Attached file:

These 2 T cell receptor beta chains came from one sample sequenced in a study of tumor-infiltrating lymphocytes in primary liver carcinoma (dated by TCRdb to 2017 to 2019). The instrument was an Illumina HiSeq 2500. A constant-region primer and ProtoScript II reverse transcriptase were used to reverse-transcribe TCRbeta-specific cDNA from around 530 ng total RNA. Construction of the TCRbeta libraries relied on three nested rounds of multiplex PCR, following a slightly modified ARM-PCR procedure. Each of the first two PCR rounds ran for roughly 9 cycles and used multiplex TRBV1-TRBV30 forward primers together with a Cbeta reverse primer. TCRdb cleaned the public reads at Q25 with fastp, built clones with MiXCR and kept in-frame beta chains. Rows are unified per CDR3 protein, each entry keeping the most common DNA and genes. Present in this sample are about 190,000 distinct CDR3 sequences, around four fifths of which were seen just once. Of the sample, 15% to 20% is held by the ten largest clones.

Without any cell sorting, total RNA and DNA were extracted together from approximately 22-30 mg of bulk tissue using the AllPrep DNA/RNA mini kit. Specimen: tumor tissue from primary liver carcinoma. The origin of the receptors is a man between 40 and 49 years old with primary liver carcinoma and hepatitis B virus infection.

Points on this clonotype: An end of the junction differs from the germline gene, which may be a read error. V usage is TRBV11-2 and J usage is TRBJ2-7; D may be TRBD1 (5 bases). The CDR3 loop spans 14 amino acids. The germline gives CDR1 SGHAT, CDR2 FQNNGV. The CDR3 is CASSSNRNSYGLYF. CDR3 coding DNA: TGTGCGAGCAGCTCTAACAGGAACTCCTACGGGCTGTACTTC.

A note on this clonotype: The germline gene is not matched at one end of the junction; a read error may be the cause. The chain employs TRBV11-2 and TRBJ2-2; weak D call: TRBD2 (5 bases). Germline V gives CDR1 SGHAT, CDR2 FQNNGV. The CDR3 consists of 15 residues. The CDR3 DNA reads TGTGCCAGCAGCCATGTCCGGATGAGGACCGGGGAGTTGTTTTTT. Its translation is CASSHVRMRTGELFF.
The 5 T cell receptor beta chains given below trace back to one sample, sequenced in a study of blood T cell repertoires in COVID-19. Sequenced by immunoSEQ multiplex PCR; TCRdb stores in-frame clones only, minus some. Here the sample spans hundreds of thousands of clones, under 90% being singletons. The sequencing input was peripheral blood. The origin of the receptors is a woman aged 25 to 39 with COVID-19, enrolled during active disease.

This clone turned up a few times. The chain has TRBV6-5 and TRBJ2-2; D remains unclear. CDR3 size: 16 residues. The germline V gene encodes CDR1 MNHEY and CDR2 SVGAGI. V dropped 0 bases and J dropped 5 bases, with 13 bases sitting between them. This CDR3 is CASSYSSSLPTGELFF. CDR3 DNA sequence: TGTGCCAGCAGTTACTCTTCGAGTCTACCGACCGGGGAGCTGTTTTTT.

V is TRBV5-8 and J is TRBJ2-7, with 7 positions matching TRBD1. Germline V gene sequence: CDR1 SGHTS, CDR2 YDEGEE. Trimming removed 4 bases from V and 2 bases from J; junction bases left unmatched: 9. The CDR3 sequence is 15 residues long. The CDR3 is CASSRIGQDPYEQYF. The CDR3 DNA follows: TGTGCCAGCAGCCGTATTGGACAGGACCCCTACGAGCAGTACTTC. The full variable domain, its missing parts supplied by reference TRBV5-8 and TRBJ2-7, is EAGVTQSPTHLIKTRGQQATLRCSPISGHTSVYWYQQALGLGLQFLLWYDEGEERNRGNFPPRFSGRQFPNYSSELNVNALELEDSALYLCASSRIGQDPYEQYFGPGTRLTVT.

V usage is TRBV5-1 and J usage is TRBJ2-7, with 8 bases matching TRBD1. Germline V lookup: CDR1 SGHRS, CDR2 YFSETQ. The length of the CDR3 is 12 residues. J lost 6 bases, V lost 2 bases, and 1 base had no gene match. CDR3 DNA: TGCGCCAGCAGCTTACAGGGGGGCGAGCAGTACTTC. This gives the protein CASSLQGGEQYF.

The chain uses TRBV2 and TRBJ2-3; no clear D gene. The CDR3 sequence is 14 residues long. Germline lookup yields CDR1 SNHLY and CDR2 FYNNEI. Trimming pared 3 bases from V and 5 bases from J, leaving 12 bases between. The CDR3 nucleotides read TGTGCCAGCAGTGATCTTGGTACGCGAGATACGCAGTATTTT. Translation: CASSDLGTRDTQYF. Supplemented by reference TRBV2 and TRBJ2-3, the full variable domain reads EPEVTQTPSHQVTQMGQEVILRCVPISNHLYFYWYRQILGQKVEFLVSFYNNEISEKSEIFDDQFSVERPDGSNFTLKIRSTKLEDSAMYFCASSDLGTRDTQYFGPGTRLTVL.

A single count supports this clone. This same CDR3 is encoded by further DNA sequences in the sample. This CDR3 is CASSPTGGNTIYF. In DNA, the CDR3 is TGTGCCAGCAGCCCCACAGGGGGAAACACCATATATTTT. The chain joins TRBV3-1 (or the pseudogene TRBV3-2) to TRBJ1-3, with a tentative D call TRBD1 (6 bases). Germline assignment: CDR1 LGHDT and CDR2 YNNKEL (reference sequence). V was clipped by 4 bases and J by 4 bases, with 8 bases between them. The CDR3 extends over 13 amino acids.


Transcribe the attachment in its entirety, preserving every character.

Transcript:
These 2 T cell receptor beta chains came from one sample sequenced in a study of tumor-infiltrating lymphocytes in primary liver carcinoma (dated by TCRdb to 2017 to 2019). The instrument was an Illumina HiSeq 2500. A constant-region primer and ProtoScript II reverse transcriptase were used to reverse-transcribe TCRbeta-specific cDNA from around 530 ng total RNA. Construction of the TCRbeta libraries relied on three nested rounds of multiplex PCR, following a slightly modified ARM-PCR procedure. Each of the first two PCR rounds ran for roughly 9 cycles and used multiplex TRBV1-TRBV30 forward primers together with a Cbeta reverse primer. TCRdb cleaned the public reads at Q25 with fastp, built clones with MiXCR and kept in-frame beta chains. Rows are unified per CDR3 protein, each entry keeping the most common DNA and genes. Present in this sample are about 190,000 distinct CDR3 sequences, around four fifths of which were seen just once. Of the sample, 15% to 20% is held by the ten largest clones.

Without any cell sorting, total RNA and DNA were extracted together from approximately 22-30 mg of bulk tissue using the AllPrep DNA/RNA mini kit. Specimen: tumor tissue from primary liver carcinoma. The origin of the receptors is a man between 40 and 49 years old with primary liver carcinoma and hepatitis B virus infection.

Points on this clonotype: An end of the junction differs from the germline gene, which may be a read error. V usage is TRBV11-2 and J usage is TRBJ2-7; D may be TRBD1 (5 bases). The CDR3 loop spans 14 amino acids. The germline gives CDR1 SGHAT, CDR2 FQNNGV. The CDR3 is CASSSNRNSYGLYF. CDR3 coding DNA: TGTGCGAGCAGCTCTAACAGGAACTCCTACGGGCTGTACTTC.

A note on this clonotype: The germline gene is not matched at one end of the junction; a read error may be the cause. The chain employs TRBV11-2 and TRBJ2-2; weak D call: TRBD2 (5 bases). Germline V gives CDR1 SGHAT, CDR2 FQNNGV. The CDR3 consists of 15 residues. The CDR3 DNA reads TGTGCCAGCAGCCATGTCCGGATGAGGACCGGGGAGTTGTTTTTT. Its translation is CASSHVRMRTGELFF.
The 5 T cell receptor beta chains given below trace back to one sample, sequenced in a study of blood T cell repertoires in COVID-19. Sequenced by immunoSEQ multiplex PCR; TCRdb stores in-frame clones only, minus some. Here the sample spans hundreds of thousands of clones, under 90% being singletons. The sequencing input was peripheral blood. The origin of the receptors is a woman aged 25 to 39 with COVID-19, enrolled during active disease.

This clone turned up a few times. The chain has TRBV6-5 and TRBJ2-2; D remains unclear. CDR3 size: 16 residues. The germline V gene encodes CDR1 MNHEY and CDR2 SVGAGI. V dropped 0 bases and J dropped 5 bases, with 13 bases sitting between them. This CDR3 is CASSYSSSLPTGELFF. CDR3 DNA sequence: TGTGCCAGCAGTTACTCTTCGAGTCTACCGACCGGGGAGCTGTTTTTT.

V is TRBV5-8 and J is TRBJ2-7, with 7 positions matching TRBD1. Germline V gene sequence: CDR1 SGHTS, CDR2 YDEGEE. Trimming removed 4 bases from V and 2 bases from J; junction bases left unmatched: 9. The CDR3 sequence is 15 residues long. The CDR3 is CASSRIGQDPYEQYF. The CDR3 DNA follows: TGTGCCAGCAGCCGTATTGGACAGGACCCCTACGAGCAGTACTTC. The full variable domain, its missing parts supplied by reference TRBV5-8 and TRBJ2-7, is EAGVTQSPTHLIKTRGQQATLRCSPISGHTSVYWYQQALGLGLQFLLWYDEGEERNRGNFPPRFSGRQFPNYSSELNVNALELEDSALYLCASSRIGQDPYEQYFGPGTRLTVT.

V usage is TRBV5-1 and J usage is TRBJ2-7, with 8 bases matching TRBD1. Germline V lookup: CDR1 SGHRS, CDR2 YFSETQ. The length of the CDR3 is 12 residues. J lost 6 bases, V lost 2 bases, and 1 base had no gene match. CDR3 DNA: TGCGCCAGCAGCTTACAGGGGGGCGAGCAGTACTTC. This gives the protein CASSLQGGEQYF.

The chain uses TRBV2 and TRBJ2-3; no clear D gene. The CDR3 sequence is 14 residues long. Germline lookup yields CDR1 SNHLY and CDR2 FYNNEI. Trimming pared 3 bases from V and 5 bases from J, leaving 12 bases between. The CDR3 nucleotides read TGTGCCAGCAGTGATCTTGGTACGCGAGATACGCAGTATTTT. Translation: CASSDLGTRDTQYF. Supplemented by reference TRBV2 and TRBJ2-3, the full variable domain reads EPEVTQTPSHQVTQMGQEVILRCVPISNHLYFYWYRQILGQKVEFLVSFYNNEISEKSEIFDDQFSVERPDGSNFTLKIRSTKLEDSAMYFCASSDLGTRDTQYFGPGTRLTVL.

A single count supports this clone. This same CDR3 is encoded by further DNA sequences in the sample. This CDR3 is CASSPTGGNTIYF. In DNA, the CDR3 is TGTGCCAGCAGCCCCACAGGGGGAAACACCATATATTTT. The chain joins TRBV3-1 (or the pseudogene TRBV3-2) to TRBJ1-3, with a tentative D call TRBD1 (6 bases). Germline assignment: CDR1 LGHDT and CDR2 YNNKEL (reference sequence). V was clipped by 4 bases and J by 4 bases, with 8 bases between them. The CDR3 extends over 13 amino acids.